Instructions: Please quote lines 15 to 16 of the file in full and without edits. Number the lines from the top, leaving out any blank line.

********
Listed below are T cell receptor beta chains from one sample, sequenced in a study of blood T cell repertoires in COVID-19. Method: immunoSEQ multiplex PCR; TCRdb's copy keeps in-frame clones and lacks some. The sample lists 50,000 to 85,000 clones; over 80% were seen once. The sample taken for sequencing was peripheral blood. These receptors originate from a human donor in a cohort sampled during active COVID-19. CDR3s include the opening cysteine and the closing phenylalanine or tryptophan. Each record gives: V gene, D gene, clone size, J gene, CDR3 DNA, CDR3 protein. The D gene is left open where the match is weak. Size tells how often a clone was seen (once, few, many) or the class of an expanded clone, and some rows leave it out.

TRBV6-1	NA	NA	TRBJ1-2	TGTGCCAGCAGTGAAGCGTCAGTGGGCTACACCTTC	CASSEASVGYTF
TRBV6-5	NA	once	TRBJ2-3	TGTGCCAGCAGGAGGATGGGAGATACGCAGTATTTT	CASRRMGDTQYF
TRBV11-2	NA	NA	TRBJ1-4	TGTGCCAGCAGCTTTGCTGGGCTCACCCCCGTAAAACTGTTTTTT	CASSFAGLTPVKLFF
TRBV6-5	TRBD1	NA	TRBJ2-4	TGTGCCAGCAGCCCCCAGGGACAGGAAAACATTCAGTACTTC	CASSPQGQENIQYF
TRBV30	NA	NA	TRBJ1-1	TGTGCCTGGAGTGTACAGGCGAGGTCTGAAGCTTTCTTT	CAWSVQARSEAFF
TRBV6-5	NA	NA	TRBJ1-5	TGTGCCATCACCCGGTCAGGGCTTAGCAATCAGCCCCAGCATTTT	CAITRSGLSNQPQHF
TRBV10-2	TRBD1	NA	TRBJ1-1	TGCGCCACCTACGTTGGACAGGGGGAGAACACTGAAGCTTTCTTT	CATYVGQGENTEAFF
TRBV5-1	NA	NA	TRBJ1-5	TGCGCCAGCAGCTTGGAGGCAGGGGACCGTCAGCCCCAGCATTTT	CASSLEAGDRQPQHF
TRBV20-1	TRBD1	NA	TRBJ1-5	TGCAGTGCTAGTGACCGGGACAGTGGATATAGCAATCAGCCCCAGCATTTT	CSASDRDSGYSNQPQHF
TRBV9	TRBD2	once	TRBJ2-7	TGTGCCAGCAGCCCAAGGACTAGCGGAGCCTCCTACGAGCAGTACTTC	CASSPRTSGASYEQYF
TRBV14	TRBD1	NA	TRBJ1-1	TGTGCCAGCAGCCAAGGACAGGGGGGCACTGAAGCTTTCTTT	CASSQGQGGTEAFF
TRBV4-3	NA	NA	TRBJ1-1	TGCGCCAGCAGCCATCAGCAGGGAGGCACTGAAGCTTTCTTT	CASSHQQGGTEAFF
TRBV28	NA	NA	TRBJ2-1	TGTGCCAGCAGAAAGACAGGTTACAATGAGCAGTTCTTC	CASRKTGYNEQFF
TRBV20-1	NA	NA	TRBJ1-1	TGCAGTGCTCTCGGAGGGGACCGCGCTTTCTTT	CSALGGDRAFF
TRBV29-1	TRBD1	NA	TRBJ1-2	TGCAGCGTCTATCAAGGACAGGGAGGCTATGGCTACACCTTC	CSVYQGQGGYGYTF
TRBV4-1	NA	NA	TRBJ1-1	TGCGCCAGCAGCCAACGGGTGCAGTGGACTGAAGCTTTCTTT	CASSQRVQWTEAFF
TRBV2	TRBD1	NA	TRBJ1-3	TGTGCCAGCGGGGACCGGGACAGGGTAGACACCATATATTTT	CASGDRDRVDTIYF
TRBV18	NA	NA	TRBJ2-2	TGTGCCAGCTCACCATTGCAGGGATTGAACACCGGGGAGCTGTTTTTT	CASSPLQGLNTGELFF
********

TRBV20-1	NA	NA	TRBJ1-1	TGCAGTGCTCTCGGAGGGGACCGCGCTTTCTTT	CSALGGDRAFF
TRBV29-1	TRBD1	NA	TRBJ1-2	TGCAGCGTCTATCAAGGACAGGGAGGCTATGGCTACACCTTC	CSVYQGQGGYGYTF